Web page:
Director, Education and Training Meditech International Inc.

  2. Ryan Davey Ryan Davey says:

    Hi David,

    Thanks for your comments. We don’t have any conflicting interests when it comes to LLTs, we just haven’t seen enough convincing evidence yet to warrant using one in our clinic. Broadly speaking, the Cochrane reviews and other recent research does suggest that there is reasonable clinical evidence that laser can be somewhat effective for reducing pain, but little or conflicting support for other (possibly more meaningful) outcome measures. Unscientific opinions of laser therapy or other experimental modalities by those who create “guidelines”, “protocols” or “toolboxes” matters very little to us.

    It seems that the most plausible mechanism of action proposed for laser therapy is that it works via localized ‘micro-heating’ as a result of a physics effect known as ‘laser beam speckling’. This speckling phenomenon results in small areas of localized heat. So the data and underlying mechanism does support the assertion that laser may be good for pain reduction. However, based on the research, this pain reduction appears to be similar when compared to that achieved by other modalities (including heating, TENS, acupuncture or ultrasound). So from our clinical perspective, laser doesn’t add much to our current treatment options, and nothing ‘novel’ per se.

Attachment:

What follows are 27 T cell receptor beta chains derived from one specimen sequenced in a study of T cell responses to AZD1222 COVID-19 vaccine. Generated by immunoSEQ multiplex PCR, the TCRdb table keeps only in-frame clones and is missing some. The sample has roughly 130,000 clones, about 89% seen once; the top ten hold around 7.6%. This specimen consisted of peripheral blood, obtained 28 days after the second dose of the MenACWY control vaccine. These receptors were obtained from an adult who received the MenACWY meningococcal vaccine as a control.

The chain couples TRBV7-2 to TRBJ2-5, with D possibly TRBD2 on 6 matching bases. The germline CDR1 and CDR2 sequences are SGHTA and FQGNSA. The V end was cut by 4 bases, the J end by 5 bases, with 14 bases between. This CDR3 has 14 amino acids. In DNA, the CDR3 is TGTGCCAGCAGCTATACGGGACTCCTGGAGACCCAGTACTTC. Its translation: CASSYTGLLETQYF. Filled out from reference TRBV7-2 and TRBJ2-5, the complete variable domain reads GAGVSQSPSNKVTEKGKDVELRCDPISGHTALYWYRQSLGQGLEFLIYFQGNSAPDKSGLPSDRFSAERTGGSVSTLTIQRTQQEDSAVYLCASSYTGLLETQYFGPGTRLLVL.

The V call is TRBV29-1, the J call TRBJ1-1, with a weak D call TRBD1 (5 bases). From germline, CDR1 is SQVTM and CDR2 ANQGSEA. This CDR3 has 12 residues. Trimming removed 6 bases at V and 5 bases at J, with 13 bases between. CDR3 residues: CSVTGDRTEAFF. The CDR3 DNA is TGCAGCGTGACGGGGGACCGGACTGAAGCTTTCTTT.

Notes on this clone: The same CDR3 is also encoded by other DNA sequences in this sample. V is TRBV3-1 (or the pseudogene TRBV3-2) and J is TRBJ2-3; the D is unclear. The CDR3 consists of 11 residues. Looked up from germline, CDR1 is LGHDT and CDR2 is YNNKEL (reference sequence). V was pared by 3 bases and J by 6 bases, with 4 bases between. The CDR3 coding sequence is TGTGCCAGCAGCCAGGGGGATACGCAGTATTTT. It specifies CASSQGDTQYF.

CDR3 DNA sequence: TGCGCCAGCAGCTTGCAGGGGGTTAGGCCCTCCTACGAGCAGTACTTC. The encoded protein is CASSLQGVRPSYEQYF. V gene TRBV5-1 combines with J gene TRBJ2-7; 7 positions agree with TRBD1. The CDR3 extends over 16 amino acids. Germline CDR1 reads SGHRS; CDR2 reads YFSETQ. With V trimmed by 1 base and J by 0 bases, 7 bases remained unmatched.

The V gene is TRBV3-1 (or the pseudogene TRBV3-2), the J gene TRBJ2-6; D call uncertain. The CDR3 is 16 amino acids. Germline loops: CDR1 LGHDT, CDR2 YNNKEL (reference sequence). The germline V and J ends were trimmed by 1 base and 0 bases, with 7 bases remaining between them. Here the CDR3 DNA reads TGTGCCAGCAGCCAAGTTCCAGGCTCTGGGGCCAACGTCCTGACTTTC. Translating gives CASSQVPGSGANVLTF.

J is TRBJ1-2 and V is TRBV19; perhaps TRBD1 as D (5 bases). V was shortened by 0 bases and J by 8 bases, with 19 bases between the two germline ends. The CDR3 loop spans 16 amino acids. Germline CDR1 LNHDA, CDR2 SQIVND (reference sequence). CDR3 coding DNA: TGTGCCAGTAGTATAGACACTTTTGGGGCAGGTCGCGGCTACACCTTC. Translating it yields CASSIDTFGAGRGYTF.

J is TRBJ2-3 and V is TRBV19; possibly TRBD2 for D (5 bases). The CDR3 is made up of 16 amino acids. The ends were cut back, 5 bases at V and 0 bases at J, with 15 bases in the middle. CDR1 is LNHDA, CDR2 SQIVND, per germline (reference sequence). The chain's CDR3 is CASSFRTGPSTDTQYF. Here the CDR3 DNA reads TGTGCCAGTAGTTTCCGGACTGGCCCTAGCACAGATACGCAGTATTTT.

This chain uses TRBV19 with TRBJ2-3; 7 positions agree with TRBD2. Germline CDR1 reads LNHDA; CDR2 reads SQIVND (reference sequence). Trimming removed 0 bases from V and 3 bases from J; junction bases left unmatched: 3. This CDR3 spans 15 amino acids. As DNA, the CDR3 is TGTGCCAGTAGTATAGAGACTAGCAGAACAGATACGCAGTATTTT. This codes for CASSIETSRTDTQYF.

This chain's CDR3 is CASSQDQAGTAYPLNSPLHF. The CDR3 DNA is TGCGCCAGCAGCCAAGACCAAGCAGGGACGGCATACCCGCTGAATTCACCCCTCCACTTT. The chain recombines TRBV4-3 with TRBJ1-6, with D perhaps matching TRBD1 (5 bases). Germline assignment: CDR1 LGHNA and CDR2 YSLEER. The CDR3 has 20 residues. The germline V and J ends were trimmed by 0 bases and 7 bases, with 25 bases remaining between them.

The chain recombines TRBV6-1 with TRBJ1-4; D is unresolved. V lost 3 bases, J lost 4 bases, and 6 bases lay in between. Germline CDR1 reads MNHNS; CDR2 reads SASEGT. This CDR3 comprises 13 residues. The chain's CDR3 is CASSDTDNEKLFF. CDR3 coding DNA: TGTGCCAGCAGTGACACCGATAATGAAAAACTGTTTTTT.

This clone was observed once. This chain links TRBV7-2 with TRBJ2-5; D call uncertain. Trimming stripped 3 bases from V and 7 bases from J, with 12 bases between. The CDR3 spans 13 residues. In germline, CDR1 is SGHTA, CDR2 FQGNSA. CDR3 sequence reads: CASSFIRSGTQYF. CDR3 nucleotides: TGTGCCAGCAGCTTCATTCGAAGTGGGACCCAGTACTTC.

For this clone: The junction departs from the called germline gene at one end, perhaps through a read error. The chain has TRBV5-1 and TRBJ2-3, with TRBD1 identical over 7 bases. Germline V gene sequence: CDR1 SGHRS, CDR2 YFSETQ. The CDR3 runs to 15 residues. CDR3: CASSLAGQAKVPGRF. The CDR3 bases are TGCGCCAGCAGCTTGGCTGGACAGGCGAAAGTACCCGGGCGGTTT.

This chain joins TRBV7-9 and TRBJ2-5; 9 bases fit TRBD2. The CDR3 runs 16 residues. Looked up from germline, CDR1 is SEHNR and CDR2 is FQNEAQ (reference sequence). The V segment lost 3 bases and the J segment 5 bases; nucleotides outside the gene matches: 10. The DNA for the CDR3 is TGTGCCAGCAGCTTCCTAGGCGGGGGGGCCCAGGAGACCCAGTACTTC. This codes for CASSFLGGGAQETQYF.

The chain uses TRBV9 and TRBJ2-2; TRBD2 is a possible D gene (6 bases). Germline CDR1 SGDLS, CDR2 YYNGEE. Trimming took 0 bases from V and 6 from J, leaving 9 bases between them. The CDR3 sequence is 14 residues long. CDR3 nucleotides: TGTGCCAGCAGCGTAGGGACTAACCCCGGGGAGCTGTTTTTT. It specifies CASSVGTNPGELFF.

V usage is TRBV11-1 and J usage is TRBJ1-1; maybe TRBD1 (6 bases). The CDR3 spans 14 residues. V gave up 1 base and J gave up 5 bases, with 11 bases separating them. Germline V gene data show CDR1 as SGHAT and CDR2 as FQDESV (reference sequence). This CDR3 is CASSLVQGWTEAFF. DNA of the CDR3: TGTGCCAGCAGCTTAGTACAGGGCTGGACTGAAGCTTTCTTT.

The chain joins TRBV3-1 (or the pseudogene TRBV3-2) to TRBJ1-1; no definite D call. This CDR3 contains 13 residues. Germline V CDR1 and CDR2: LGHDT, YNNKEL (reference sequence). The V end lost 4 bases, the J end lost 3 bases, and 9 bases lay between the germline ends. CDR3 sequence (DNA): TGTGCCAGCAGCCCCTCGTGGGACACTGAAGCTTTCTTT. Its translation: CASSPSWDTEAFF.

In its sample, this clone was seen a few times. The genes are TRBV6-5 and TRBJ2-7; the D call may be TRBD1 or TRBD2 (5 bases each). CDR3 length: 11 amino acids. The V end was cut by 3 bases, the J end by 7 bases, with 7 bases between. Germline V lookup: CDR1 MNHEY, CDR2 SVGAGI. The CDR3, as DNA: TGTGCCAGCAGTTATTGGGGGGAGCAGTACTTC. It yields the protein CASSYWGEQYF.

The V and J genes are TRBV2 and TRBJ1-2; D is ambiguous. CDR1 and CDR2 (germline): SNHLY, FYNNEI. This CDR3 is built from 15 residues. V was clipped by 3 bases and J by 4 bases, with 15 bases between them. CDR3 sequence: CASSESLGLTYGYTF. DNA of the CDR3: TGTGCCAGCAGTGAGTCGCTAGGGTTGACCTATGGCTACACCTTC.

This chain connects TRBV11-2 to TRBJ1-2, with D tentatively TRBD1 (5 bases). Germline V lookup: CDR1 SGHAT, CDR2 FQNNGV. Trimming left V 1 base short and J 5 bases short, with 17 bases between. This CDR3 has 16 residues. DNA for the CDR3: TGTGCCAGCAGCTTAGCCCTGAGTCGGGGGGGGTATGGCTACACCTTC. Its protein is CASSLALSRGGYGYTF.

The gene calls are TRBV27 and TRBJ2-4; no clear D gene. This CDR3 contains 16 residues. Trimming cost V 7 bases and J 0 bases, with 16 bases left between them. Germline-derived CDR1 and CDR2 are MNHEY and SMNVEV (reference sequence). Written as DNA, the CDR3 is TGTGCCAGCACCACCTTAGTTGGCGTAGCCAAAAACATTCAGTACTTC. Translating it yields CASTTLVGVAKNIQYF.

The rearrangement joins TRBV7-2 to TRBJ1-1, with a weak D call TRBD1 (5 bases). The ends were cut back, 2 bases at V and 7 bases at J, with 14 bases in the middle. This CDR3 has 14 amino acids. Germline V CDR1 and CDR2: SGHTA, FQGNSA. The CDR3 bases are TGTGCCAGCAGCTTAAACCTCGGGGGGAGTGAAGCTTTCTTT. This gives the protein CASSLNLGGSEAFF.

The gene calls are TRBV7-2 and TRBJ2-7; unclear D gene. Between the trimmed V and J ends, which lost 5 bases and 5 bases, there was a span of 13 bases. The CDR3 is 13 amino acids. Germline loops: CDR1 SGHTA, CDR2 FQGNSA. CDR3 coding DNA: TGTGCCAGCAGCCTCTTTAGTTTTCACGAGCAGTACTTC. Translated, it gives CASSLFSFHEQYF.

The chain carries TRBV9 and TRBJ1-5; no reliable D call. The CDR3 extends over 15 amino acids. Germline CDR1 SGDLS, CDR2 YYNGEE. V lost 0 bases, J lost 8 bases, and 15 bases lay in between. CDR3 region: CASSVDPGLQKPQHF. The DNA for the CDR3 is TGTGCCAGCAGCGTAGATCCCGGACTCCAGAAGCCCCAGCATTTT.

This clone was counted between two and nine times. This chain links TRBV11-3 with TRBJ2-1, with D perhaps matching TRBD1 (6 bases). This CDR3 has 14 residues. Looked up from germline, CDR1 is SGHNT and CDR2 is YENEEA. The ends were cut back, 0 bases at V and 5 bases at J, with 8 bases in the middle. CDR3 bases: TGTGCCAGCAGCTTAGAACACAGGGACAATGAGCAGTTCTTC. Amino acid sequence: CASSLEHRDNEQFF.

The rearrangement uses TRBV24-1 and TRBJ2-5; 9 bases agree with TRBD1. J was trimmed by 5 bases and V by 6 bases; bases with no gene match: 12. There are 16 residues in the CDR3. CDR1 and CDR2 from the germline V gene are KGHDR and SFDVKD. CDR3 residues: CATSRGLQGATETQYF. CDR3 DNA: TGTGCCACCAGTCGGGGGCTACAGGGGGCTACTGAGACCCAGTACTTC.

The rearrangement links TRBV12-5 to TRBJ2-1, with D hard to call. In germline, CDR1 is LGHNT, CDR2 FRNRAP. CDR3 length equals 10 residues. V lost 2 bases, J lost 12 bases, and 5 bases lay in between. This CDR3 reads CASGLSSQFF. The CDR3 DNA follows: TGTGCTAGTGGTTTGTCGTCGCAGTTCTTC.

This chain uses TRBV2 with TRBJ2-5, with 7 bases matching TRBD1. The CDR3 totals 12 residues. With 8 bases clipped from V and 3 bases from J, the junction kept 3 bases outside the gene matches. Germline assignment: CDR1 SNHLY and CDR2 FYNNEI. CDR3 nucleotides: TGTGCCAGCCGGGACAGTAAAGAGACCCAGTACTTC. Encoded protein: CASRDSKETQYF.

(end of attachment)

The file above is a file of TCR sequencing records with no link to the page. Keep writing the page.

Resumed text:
Interestingly, many of the laser devices for sale use laser power and wavelengths that actually are not supported by any clinical data whatsoever. Presumably yours is. Or sometimes these devices incorporate LED lights which are also not supported by any research. (Further to this, the clinical protocols for dosing/parameters to use/therapeutic wavelength/power output required/etc are also all over the place, depending on which paper you read).

    I hope one day clinical research on LLLT will show that laser can provide clear and novel clinical value for specific conditions, and it may yet. We are always looking for new treatment modalities and would welcome using one if it did (hence why we know a bit about laser – because it does have potential).

    Thank you for reaching out to discuss.

    Ryan